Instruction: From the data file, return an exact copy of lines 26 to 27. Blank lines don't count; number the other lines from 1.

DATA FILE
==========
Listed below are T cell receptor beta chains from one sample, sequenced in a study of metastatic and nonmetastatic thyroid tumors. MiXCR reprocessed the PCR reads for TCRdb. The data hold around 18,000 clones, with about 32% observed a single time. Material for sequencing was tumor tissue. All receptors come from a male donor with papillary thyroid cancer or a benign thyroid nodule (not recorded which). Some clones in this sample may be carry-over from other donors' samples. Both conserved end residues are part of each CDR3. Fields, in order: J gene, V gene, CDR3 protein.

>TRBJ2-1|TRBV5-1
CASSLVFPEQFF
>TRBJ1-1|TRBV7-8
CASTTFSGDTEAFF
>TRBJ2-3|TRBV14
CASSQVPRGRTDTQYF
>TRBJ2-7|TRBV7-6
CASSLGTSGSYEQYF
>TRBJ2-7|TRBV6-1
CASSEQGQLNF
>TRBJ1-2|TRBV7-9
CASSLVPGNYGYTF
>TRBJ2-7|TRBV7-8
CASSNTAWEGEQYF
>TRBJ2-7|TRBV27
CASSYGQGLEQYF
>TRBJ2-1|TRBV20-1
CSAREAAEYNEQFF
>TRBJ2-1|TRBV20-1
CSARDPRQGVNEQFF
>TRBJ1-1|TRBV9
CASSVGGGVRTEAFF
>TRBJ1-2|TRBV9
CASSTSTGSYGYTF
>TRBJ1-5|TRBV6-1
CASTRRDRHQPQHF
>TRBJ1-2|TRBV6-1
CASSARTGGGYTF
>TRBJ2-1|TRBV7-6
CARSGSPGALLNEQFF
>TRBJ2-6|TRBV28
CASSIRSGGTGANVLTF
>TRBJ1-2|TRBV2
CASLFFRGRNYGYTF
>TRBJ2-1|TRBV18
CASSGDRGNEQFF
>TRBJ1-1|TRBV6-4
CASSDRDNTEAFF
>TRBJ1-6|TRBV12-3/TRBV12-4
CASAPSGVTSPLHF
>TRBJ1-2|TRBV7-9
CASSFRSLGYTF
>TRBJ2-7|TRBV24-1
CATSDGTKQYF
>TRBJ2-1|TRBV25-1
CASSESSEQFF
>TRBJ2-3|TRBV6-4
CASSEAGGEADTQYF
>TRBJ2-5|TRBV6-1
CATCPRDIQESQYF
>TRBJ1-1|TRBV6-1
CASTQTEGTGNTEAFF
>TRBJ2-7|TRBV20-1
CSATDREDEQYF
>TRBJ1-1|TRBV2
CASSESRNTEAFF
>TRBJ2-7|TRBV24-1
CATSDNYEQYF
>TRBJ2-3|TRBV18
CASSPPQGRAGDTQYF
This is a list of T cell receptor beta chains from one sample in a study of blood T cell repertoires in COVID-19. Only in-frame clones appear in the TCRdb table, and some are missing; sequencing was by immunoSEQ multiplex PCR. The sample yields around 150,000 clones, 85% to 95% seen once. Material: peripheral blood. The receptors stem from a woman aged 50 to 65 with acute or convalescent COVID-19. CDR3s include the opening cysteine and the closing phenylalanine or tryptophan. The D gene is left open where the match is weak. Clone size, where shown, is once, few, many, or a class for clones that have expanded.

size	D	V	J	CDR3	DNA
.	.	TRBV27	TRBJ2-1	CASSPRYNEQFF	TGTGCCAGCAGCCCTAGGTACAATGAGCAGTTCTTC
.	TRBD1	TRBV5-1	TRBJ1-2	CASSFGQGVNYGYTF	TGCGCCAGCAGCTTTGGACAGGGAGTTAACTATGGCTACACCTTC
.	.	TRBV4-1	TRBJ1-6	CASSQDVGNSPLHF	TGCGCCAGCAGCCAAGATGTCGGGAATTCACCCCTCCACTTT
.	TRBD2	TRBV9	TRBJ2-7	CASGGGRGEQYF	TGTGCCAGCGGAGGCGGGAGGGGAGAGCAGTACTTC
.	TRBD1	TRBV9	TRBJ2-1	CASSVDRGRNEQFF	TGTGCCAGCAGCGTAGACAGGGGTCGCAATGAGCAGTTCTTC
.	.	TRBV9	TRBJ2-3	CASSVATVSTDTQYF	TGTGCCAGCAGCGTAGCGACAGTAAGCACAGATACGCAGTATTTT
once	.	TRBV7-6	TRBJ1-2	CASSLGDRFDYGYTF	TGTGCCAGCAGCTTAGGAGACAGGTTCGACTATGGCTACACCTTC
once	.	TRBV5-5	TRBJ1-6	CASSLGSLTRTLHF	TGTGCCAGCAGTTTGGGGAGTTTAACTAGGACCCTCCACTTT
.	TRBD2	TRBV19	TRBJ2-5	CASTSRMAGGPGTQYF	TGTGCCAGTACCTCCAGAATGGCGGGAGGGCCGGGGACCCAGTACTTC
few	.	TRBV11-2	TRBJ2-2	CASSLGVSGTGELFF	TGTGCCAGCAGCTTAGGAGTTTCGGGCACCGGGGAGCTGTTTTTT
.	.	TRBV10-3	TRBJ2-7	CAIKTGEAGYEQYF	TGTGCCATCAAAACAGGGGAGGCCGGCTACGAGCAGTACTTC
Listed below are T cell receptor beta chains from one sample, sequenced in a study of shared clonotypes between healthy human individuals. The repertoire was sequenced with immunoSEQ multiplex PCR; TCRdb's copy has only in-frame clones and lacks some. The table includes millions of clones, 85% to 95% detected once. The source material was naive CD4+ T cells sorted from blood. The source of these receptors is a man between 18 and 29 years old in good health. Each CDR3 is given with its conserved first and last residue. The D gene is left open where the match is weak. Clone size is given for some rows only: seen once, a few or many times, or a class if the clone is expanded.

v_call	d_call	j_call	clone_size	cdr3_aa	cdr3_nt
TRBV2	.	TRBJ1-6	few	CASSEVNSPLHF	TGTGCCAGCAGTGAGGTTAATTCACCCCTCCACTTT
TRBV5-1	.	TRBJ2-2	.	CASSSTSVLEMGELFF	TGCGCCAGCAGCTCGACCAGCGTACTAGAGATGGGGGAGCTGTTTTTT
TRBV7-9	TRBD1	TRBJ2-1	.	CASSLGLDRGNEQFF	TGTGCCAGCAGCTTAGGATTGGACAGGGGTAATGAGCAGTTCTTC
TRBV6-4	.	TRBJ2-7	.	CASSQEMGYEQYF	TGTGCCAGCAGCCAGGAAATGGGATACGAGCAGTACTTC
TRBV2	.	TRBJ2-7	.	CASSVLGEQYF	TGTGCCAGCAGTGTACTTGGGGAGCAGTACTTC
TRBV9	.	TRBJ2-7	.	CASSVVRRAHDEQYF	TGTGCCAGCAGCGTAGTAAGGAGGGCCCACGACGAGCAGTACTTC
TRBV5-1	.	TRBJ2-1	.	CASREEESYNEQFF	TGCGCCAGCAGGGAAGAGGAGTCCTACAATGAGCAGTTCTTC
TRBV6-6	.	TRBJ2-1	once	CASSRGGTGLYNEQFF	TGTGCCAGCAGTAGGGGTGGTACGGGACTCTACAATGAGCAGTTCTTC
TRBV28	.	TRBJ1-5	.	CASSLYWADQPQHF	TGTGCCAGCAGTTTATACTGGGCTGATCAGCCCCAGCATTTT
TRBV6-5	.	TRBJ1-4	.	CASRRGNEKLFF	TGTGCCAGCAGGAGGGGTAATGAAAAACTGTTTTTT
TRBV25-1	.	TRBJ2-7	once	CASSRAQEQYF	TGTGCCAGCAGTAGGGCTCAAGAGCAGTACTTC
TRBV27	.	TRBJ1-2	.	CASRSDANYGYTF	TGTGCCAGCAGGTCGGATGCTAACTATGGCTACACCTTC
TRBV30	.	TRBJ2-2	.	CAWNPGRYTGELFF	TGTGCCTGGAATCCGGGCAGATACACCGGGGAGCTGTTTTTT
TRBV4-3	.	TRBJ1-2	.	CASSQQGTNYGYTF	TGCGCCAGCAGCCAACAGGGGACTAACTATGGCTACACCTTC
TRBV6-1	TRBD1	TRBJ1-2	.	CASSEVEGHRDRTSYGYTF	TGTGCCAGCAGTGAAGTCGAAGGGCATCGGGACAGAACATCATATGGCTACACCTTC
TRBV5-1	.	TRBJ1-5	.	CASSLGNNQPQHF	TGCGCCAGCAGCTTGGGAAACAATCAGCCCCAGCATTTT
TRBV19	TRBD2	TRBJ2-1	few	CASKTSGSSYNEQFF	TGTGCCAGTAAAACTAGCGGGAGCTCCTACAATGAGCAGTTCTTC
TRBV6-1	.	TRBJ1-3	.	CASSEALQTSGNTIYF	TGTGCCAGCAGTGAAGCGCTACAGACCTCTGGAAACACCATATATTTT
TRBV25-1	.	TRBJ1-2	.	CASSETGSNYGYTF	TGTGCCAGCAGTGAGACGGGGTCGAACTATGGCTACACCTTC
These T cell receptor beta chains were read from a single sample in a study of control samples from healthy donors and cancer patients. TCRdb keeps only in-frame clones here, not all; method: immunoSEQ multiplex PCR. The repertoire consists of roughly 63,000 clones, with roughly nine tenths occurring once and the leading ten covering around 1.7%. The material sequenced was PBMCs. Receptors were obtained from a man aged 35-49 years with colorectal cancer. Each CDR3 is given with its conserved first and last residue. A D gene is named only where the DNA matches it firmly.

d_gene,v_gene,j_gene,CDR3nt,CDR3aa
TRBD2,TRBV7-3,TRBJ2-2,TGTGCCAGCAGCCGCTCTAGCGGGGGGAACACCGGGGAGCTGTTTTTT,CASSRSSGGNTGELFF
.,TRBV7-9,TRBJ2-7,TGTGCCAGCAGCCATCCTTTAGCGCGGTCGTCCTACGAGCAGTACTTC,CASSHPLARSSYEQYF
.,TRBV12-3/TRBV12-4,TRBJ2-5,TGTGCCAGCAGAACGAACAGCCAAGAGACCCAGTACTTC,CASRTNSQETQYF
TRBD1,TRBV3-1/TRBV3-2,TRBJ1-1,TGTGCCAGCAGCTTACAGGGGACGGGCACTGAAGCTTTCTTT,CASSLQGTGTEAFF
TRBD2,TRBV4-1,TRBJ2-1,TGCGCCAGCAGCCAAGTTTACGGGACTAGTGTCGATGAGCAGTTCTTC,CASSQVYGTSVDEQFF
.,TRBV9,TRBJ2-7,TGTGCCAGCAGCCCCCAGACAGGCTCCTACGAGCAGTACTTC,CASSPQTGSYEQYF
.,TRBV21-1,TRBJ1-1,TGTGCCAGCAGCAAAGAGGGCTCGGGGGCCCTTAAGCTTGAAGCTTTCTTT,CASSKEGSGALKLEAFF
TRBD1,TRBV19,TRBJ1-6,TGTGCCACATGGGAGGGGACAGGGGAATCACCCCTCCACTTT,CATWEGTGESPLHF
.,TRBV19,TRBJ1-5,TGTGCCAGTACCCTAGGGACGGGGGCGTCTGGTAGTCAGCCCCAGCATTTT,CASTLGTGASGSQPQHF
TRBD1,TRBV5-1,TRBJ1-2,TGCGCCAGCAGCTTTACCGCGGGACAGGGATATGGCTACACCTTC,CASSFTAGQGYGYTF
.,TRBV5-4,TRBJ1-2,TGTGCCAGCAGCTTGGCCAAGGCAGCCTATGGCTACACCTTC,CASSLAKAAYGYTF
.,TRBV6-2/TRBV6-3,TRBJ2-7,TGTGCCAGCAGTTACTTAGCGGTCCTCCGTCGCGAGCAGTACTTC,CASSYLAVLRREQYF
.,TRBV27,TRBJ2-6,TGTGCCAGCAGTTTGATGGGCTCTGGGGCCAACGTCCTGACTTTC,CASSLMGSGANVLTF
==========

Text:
>TRBJ1-5|TRBV6-1
CASTRRDRHQPQHF